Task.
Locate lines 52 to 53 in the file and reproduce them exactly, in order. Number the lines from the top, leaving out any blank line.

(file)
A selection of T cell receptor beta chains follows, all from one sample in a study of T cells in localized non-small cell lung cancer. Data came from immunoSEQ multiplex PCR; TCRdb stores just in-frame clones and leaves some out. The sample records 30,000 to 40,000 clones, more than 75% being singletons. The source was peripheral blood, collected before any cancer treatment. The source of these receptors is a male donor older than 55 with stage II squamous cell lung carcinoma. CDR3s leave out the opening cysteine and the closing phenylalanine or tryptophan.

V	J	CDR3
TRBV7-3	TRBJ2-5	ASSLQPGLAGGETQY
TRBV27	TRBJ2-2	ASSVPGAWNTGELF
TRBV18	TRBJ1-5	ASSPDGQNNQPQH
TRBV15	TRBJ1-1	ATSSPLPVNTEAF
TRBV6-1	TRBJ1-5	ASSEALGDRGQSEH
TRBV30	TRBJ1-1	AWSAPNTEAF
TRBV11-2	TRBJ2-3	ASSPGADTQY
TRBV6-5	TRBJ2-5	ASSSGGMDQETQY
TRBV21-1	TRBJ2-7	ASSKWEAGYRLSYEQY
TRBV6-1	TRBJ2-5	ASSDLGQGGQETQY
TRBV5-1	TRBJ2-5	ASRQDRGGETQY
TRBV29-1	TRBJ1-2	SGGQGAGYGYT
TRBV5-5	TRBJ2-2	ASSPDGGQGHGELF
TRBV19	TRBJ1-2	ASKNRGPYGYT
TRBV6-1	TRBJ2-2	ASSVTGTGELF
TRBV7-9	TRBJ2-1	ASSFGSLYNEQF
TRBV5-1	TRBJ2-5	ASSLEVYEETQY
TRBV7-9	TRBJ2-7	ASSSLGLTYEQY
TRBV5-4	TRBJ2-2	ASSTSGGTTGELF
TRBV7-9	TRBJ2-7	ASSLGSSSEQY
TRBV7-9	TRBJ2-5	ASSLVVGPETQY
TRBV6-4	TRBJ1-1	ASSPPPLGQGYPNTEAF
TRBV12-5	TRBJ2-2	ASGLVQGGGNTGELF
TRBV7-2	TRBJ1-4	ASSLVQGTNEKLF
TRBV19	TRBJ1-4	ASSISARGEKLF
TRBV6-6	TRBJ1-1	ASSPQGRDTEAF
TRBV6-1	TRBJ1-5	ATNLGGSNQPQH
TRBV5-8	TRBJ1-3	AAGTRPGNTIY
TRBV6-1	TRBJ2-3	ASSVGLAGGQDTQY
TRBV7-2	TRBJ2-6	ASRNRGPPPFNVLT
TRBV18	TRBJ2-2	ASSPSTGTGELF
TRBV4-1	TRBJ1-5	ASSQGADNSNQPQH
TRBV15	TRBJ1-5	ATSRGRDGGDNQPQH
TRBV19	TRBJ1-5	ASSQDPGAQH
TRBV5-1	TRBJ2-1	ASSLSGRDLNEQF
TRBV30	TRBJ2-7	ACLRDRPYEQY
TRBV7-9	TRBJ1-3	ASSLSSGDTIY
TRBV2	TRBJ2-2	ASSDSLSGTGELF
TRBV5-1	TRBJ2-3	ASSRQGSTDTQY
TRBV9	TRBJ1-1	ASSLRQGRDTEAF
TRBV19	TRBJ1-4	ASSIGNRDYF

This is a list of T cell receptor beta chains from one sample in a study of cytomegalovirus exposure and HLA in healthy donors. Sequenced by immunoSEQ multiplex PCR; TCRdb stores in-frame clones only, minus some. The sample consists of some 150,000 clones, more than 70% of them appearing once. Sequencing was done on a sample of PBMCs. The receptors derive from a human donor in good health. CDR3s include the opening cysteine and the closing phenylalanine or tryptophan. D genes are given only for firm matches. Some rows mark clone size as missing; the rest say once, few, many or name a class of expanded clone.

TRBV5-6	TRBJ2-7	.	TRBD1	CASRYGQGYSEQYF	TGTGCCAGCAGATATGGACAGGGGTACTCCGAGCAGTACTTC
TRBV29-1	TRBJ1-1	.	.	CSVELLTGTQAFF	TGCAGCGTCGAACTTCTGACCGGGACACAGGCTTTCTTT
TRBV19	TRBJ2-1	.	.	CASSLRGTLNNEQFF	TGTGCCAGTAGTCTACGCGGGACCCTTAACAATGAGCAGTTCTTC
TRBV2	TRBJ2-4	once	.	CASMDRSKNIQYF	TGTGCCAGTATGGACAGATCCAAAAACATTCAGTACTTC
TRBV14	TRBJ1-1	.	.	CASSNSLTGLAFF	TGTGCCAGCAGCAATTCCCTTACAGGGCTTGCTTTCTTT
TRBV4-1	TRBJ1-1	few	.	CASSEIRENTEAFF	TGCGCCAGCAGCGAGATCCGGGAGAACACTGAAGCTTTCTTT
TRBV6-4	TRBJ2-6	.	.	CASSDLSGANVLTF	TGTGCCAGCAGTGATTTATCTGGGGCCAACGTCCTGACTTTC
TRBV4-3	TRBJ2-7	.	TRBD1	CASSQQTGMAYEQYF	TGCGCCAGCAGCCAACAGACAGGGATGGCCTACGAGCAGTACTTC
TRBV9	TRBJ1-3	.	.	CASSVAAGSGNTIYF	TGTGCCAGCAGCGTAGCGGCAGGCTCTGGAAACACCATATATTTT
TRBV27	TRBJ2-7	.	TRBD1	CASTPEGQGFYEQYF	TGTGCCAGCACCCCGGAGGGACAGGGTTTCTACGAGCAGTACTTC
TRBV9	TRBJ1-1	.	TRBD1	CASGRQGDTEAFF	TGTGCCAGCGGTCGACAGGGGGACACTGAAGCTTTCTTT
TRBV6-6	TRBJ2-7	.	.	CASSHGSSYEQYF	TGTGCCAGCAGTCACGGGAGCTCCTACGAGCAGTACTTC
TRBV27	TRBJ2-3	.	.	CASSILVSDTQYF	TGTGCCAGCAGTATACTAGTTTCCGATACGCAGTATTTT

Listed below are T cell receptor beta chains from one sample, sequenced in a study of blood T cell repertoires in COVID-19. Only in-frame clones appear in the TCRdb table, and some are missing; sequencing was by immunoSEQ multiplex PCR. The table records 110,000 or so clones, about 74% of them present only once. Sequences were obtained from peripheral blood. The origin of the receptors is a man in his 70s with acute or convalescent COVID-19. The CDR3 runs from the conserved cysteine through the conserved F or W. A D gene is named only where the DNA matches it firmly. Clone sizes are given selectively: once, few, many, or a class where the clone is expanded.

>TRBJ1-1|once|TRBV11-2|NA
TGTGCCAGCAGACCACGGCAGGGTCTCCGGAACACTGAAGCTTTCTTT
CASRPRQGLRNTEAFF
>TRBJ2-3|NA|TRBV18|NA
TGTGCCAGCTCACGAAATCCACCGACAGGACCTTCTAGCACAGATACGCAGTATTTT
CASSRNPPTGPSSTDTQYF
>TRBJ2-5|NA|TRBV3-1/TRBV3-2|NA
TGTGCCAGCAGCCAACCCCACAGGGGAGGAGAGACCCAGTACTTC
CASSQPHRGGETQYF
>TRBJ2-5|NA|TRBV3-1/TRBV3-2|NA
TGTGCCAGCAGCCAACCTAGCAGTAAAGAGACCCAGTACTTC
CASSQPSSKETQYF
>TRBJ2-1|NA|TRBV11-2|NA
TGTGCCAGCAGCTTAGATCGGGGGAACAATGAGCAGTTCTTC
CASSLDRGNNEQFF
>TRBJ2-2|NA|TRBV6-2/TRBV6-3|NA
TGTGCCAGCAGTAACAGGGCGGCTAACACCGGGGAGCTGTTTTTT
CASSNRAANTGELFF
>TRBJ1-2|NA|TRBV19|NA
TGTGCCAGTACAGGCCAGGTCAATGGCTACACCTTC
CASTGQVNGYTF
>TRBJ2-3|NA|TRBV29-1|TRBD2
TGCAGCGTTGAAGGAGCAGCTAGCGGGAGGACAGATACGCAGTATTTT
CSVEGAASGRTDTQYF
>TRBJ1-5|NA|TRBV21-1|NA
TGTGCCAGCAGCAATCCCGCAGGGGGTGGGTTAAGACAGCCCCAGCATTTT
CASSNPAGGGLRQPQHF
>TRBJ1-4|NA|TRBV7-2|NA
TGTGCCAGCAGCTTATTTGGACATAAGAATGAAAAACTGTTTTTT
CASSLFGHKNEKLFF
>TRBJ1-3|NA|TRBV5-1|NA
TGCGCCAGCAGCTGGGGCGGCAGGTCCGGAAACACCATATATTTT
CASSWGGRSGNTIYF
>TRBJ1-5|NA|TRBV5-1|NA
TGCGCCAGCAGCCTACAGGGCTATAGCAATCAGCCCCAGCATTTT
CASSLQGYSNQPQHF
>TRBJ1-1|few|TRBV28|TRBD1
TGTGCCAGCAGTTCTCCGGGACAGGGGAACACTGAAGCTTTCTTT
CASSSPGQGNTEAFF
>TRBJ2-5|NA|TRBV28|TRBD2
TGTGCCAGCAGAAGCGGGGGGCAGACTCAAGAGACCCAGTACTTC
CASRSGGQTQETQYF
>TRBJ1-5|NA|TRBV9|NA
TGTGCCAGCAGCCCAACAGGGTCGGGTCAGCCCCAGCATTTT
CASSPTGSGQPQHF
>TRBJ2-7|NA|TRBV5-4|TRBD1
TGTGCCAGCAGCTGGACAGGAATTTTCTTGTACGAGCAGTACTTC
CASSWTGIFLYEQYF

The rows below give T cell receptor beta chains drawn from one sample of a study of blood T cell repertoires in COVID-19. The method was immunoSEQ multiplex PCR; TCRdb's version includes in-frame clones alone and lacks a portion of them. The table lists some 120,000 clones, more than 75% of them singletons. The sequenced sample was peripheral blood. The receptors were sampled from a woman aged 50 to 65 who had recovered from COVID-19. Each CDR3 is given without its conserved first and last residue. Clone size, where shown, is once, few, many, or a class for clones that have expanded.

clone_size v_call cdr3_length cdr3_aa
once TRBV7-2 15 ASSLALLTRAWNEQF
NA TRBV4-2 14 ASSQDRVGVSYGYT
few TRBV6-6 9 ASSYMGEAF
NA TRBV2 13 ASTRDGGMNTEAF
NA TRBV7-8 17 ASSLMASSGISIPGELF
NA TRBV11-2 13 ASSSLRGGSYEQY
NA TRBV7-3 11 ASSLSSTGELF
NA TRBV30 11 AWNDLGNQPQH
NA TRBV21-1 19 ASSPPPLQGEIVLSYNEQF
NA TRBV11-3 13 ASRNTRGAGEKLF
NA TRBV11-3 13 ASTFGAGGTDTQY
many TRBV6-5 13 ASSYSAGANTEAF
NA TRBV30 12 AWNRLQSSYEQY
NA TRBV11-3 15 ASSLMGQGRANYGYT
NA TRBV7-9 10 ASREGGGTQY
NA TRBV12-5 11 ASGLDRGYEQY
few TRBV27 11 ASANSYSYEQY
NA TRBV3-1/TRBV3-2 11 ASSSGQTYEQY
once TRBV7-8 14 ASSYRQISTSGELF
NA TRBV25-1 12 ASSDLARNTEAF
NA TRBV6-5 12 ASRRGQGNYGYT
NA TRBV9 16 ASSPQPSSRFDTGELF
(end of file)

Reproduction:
TRBV4-3	TRBJ2-7	.	TRBD1	CASSQQTGMAYEQYF	TGCGCCAGCAGCCAACAGACAGGGATGGCCTACGAGCAGTACTTC
TRBV9	TRBJ1-3	.	.	CASSVAAGSGNTIYF	TGTGCCAGCAGCGTAGCGGCAGGCTCTGGAAACACCATATATTTT